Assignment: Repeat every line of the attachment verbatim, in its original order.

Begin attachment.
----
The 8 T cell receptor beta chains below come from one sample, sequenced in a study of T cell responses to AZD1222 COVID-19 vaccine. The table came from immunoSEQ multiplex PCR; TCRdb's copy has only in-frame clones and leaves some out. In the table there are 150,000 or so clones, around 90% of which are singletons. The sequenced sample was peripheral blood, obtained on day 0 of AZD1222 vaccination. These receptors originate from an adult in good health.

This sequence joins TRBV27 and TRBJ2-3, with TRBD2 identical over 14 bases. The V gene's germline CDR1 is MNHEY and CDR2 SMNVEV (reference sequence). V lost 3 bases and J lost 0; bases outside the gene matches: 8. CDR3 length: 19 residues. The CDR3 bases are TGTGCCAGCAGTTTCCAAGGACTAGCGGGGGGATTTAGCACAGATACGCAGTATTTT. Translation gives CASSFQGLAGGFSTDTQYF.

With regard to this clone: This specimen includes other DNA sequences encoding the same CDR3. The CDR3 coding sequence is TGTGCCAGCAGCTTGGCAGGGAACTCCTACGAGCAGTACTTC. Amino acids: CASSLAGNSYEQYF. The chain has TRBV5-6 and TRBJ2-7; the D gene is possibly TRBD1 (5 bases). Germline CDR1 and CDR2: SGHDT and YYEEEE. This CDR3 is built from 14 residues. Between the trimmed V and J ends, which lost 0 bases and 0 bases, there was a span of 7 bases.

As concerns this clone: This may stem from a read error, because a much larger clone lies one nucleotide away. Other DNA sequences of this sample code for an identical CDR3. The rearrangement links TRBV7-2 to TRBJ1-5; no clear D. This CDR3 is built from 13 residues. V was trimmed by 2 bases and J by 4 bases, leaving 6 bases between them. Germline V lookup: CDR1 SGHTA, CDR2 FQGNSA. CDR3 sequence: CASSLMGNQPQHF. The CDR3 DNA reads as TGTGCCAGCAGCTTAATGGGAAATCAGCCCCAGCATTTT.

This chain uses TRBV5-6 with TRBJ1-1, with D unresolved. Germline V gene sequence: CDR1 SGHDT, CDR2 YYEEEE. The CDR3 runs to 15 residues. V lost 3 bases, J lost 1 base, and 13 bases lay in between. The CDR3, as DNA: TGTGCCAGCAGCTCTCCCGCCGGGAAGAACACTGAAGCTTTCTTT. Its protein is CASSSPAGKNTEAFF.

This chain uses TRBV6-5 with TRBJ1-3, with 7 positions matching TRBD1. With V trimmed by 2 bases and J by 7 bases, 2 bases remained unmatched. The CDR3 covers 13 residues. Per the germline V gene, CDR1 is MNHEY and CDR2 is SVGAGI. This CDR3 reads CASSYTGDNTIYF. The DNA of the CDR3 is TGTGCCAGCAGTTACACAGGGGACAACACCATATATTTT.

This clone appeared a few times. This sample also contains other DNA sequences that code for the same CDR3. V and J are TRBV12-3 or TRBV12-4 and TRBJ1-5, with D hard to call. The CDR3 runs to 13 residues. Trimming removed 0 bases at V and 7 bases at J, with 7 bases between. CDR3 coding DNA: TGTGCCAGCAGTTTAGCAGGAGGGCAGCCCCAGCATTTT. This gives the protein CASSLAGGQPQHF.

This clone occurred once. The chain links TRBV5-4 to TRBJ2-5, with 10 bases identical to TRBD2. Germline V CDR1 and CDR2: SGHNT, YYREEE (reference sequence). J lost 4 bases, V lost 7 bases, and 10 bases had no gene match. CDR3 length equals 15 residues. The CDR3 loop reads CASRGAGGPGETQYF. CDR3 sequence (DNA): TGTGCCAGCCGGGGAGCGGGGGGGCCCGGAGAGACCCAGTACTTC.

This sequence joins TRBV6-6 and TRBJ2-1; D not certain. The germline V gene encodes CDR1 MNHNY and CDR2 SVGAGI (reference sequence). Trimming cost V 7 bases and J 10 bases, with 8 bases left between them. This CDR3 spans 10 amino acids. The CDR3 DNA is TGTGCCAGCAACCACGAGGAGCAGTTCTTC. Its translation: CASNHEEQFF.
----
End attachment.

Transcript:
The 8 T cell receptor beta chains below come from one sample, sequenced in a study of T cell responses to AZD1222 COVID-19 vaccine. The table came from immunoSEQ multiplex PCR; TCRdb's copy has only in-frame clones and leaves some out. In the table there are 150,000 or so clones, around 90% of which are singletons. The sequenced sample was peripheral blood, obtained on day 0 of AZD1222 vaccination. These receptors originate from an adult in good health.

This sequence joins TRBV27 and TRBJ2-3, with TRBD2 identical over 14 bases. The V gene's germline CDR1 is MNHEY and CDR2 SMNVEV (reference sequence). V lost 3 bases and J lost 0; bases outside the gene matches: 8. CDR3 length: 19 residues. The CDR3 bases are TGTGCCAGCAGTTTCCAAGGACTAGCGGGGGGATTTAGCACAGATACGCAGTATTTT. Translation gives CASSFQGLAGGFSTDTQYF.

With regard to this clone: This specimen includes other DNA sequences encoding the same CDR3. The CDR3 coding sequence is TGTGCCAGCAGCTTGGCAGGGAACTCCTACGAGCAGTACTTC. Amino acids: CASSLAGNSYEQYF. The chain has TRBV5-6 and TRBJ2-7; the D gene is possibly TRBD1 (5 bases). Germline CDR1 and CDR2: SGHDT and YYEEEE. This CDR3 is built from 14 residues. Between the trimmed V and J ends, which lost 0 bases and 0 bases, there was a span of 7 bases.

As concerns this clone: This may stem from a read error, because a much larger clone lies one nucleotide away. Other DNA sequences of this sample code for an identical CDR3. The rearrangement links TRBV7-2 to TRBJ1-5; no clear D. This CDR3 is built from 13 residues. V was trimmed by 2 bases and J by 4 bases, leaving 6 bases between them. Germline V lookup: CDR1 SGHTA, CDR2 FQGNSA. CDR3 sequence: CASSLMGNQPQHF. The CDR3 DNA reads as TGTGCCAGCAGCTTAATGGGAAATCAGCCCCAGCATTTT.

This chain uses TRBV5-6 with TRBJ1-1, with D unresolved. Germline V gene sequence: CDR1 SGHDT, CDR2 YYEEEE. The CDR3 runs to 15 residues. V lost 3 bases, J lost 1 base, and 13 bases lay in between. The CDR3, as DNA: TGTGCCAGCAGCTCTCCCGCCGGGAAGAACACTGAAGCTTTCTTT. Its protein is CASSSPAGKNTEAFF.

This chain uses TRBV6-5 with TRBJ1-3, with 7 positions matching TRBD1. With V trimmed by 2 bases and J by 7 bases, 2 bases remained unmatched. The CDR3 covers 13 residues. Per the germline V gene, CDR1 is MNHEY and CDR2 is SVGAGI. This CDR3 reads CASSYTGDNTIYF. The DNA of the CDR3 is TGTGCCAGCAGTTACACAGGGGACAACACCATATATTTT.

This clone appeared a few times. This sample also contains other DNA sequences that code for the same CDR3. V and J are TRBV12-3 or TRBV12-4 and TRBJ1-5, with D hard to call. The CDR3 runs to 13 residues. Trimming removed 0 bases at V and 7 bases at J, with 7 bases between. CDR3 coding DNA: TGTGCCAGCAGTTTAGCAGGAGGGCAGCCCCAGCATTTT. This gives the protein CASSLAGGQPQHF.

This clone occurred once. The chain links TRBV5-4 to TRBJ2-5, with 10 bases identical to TRBD2. Germline V CDR1 and CDR2: SGHNT, YYREEE (reference sequence). J lost 4 bases, V lost 7 bases, and 10 bases had no gene match. CDR3 length equals 15 residues. The CDR3 loop reads CASRGAGGPGETQYF. CDR3 sequence (DNA): TGTGCCAGCCGGGGAGCGGGGGGGCCCGGAGAGACCCAGTACTTC.

This sequence joins TRBV6-6 and TRBJ2-1; D not certain. The germline V gene encodes CDR1 MNHNY and CDR2 SVGAGI (reference sequence). Trimming cost V 7 bases and J 10 bases, with 8 bases left between them. This CDR3 spans 10 amino acids. The CDR3 DNA is TGTGCCAGCAACCACGAGGAGCAGTTCTTC. Its translation: CASNHEEQFF.